Simple living and the wave to economic recovery

  • Time to think: the Covid-19 epidemic is affecting the lives of people all around the world. Martha Harris Myron says it can be an opportunity to review where we are in life, and to rethink how we live, what we consider are our real needs, our wants, and our entire way of life (Photograph by John Minchillo/AP)

    Time to think: the Covid-19 epidemic is affecting the lives of people all around the world. Martha Harris Myron says it can be an opportunity to review where we are in life, and to rethink how we live, what we consider are our real needs, our wants, and our entire way of life (Photograph by John Minchillo/AP)


Bermuda is now more than a week into activation of coronavirus management mandatory self-quarantine actions: with a travel ban for our island encompassing airport, shipping, and with closures affecting businesses, schools, local transportation, hotels, financial institutions, and restaurants.

David Burt, the Premier, Curtis Dickinson, Minister of Finance, and the Cabinet are to be commended for acting decisively by implementing temporary financial support for all employed individuals affected by these unprecedented layoffs, closures, and self-isolation requirements. Bermuda businesses, too, even with little to no income flow, have endeavoured as feasible to assist their employees as well.

The Government of Bermuda website lists the Covid 19 — Unemployment Benefit Application for those wanting to apply for lost wages relief. Bermuda is far ahead of her US neighbour (whose politicians are still in the wrangling and blaming stage with a date yet to be declared as to when those made unemployed as a result of Covid-19 will actually receive their benefit relief) in providing this financial support website, application, and information.

The Covid-19 Bermuda unemployment benefit application form can be found here: https://www.bermudajobboard.bm/uba/Form/Details/76297093-2601-4761-94d5-70a248d75848

Presciently, Government recognised that these financial challenges to the non-employed workforce is, at the least, difficult to comprehend — a job and paycheque one minute then nothing, to downright consternation as individuals and their families begin to grapple with this extraordinary event. Their focus now is on “just getting through this health crisis.”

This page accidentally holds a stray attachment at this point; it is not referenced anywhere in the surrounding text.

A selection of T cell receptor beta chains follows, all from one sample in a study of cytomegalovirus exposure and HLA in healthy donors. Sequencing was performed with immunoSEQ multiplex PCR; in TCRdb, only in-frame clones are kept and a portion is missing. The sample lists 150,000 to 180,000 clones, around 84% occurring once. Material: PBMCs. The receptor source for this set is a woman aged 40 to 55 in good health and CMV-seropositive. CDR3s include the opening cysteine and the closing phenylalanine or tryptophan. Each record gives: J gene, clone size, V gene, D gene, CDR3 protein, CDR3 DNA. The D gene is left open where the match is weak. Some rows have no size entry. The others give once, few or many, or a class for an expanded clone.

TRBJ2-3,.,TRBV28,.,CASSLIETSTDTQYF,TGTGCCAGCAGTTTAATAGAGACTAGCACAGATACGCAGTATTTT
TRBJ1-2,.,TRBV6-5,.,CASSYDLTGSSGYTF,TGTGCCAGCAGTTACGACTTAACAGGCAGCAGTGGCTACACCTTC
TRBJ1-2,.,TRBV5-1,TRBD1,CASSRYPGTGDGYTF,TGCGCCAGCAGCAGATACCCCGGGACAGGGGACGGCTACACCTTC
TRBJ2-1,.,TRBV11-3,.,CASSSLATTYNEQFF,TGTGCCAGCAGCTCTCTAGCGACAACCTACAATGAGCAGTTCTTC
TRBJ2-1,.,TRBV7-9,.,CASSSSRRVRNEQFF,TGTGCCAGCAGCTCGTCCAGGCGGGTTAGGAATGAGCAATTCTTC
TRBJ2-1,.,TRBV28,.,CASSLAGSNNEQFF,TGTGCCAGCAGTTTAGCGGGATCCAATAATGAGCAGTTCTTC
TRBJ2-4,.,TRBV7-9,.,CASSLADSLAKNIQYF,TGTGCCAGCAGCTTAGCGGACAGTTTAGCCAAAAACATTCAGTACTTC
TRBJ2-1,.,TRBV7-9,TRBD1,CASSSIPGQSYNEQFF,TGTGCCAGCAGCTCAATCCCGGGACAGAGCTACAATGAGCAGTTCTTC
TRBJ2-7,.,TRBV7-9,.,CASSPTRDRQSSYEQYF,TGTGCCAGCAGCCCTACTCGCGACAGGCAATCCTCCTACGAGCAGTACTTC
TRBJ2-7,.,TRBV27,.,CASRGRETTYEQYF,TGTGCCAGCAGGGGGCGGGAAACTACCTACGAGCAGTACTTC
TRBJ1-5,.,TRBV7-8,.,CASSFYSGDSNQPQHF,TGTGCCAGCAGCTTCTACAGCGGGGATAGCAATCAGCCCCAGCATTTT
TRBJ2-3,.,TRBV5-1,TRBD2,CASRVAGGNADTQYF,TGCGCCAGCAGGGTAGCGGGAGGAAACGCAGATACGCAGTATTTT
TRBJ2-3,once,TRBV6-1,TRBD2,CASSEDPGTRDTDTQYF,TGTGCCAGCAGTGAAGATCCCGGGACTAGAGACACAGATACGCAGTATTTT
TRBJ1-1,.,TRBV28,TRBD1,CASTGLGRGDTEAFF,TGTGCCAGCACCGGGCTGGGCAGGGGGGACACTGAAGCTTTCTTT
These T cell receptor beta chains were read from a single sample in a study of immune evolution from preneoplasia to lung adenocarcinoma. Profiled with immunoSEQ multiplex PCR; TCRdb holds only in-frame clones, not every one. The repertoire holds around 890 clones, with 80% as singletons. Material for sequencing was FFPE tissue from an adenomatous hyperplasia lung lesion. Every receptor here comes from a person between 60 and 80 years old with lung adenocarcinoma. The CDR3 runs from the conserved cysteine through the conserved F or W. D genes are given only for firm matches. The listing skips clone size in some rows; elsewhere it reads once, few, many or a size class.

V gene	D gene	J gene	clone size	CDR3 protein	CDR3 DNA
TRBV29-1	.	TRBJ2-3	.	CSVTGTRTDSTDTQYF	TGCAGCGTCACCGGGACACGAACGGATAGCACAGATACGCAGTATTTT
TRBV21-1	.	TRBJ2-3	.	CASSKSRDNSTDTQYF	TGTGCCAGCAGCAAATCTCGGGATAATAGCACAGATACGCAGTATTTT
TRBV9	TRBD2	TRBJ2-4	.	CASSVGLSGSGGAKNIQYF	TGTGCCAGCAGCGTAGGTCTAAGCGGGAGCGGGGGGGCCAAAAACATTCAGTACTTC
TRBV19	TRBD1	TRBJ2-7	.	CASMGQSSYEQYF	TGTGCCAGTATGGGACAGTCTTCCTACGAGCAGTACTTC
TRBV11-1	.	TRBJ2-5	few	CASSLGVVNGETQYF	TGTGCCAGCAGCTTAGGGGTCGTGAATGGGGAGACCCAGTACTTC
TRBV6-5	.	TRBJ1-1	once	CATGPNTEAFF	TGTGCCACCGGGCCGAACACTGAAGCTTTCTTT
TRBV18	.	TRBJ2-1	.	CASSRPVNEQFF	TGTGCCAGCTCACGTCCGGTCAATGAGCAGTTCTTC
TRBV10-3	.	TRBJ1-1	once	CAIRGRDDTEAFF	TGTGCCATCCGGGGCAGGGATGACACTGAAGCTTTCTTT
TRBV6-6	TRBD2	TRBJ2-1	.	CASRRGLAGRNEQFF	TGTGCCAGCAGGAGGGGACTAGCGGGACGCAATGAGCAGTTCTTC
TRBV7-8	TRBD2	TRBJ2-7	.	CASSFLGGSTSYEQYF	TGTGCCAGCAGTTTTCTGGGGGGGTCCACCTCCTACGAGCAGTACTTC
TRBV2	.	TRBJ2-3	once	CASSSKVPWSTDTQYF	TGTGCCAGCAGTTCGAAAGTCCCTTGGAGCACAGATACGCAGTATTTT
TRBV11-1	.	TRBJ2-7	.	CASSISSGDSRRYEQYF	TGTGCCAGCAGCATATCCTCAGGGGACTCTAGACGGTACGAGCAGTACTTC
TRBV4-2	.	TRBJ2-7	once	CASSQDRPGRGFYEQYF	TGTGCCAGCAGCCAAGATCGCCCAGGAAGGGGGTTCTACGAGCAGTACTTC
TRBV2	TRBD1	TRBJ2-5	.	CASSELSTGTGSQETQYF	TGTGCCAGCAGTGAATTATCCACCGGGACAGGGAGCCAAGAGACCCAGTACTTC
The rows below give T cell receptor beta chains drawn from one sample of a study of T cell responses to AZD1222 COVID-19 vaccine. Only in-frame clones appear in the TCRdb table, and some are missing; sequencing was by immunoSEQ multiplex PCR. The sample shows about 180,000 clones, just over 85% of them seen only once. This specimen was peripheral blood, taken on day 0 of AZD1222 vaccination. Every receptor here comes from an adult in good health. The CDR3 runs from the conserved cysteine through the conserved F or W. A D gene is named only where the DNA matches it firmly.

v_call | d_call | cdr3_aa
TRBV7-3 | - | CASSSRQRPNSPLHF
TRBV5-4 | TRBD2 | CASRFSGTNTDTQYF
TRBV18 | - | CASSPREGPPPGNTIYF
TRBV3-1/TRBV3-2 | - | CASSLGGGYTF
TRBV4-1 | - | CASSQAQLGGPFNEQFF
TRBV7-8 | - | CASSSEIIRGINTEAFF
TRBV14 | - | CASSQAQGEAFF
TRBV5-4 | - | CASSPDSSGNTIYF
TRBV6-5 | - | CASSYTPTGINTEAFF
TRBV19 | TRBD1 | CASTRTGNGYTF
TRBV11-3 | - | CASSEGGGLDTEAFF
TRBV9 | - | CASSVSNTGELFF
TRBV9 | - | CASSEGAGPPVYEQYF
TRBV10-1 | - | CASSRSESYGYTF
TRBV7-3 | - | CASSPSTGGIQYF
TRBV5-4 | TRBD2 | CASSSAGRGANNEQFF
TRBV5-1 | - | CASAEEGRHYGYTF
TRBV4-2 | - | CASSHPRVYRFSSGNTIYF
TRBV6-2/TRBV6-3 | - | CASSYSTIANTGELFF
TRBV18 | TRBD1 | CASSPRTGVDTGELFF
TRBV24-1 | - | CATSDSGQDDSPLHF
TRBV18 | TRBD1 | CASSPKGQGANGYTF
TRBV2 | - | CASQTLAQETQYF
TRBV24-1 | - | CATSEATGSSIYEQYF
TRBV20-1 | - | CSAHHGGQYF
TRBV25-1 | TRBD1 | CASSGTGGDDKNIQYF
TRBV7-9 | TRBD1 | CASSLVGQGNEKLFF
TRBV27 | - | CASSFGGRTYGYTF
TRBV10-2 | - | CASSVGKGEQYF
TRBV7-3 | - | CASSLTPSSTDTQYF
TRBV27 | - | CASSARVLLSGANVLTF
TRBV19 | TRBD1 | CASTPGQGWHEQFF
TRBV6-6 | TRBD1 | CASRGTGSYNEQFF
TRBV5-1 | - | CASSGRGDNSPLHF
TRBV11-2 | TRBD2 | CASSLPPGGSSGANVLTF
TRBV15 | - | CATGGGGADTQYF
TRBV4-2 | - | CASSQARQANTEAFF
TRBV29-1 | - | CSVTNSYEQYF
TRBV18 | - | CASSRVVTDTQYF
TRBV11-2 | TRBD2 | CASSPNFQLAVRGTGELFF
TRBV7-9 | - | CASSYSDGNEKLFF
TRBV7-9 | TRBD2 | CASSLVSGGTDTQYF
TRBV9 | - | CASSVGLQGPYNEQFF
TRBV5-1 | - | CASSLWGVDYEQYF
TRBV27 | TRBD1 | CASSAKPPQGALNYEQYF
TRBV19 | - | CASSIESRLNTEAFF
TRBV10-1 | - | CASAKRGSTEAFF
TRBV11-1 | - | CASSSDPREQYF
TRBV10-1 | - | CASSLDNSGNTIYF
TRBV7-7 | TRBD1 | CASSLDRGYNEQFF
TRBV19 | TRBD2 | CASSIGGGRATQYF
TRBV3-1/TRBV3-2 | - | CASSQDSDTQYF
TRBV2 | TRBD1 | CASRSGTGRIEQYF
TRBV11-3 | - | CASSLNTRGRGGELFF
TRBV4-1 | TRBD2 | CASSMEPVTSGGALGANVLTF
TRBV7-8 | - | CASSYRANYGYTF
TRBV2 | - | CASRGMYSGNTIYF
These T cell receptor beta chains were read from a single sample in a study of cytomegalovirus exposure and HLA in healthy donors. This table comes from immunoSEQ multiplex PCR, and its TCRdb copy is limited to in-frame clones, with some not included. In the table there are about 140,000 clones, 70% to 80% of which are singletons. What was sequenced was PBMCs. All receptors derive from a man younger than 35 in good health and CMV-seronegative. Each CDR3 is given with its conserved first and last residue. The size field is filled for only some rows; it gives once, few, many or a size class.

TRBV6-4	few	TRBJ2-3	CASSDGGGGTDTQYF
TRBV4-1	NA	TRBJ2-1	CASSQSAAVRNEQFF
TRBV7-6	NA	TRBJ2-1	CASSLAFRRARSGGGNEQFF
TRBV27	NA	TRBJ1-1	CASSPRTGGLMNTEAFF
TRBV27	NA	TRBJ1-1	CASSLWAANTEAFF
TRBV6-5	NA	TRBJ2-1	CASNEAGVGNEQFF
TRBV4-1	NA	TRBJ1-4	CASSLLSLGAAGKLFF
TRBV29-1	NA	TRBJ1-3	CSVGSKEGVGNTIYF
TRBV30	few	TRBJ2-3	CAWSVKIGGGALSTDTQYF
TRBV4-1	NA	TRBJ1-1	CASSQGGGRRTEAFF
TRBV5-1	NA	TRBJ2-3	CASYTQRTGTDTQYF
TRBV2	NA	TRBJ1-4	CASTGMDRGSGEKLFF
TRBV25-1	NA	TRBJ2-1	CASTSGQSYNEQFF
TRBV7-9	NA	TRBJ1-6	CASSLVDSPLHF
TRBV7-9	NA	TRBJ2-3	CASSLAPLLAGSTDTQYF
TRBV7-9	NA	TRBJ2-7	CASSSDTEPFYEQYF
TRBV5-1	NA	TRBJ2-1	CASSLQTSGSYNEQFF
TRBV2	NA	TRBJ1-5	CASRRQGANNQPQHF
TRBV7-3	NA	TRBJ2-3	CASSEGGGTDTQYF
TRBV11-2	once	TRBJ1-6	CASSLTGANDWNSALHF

So, it can only be comforting to realise that the governing powers understand what has happened and are doing their very best to keep everyone healthy and solvent.

Bermuda residents are having to adapt to a whole new perspective on lines of communication, family, work, travel, entertainment, healthcare, and economic subsistence wants versus needs in what could be lasting significant changes in our own lives.

Family is our first concern

We have probably already realised that this challenge is different, after all we are human and we need work for our identity, we need to feel that we are wanted, we need to socialise, we need the human touch of communication, the pat on the back, the handshake, the hug, the embrace, and we need to feel we are making a contribution, we need to have confidence in the future to take care of and support our families.

Further, ideally we need to understand how this out-of-the blue (finance persons call this a black swan outlier event) event has affected us, and how we can better plan for the unexpected in the future.

We’ve had to educate ourselves about how these viruses work and learn new nomenclature, such as social-distancing, shelter-in-place, pandemic, and quarantine.

Life happens

Individually, we may take some time — we have plenty of time right now at home coping with keeping everyone occupied and away from potential contraction — to review where we are in life.

RETHINK how we live, what we consider are our real needs, our wants, our entire way of life. Do any of our ‘getting ahead’ goals matter when we are faced with unclear, but very real current health-impacting safety concerns?

When life in isolation requires just meeting necessary basic needs: food, health, shelter, safety, would it be an easy decision to simplify your lifestyle?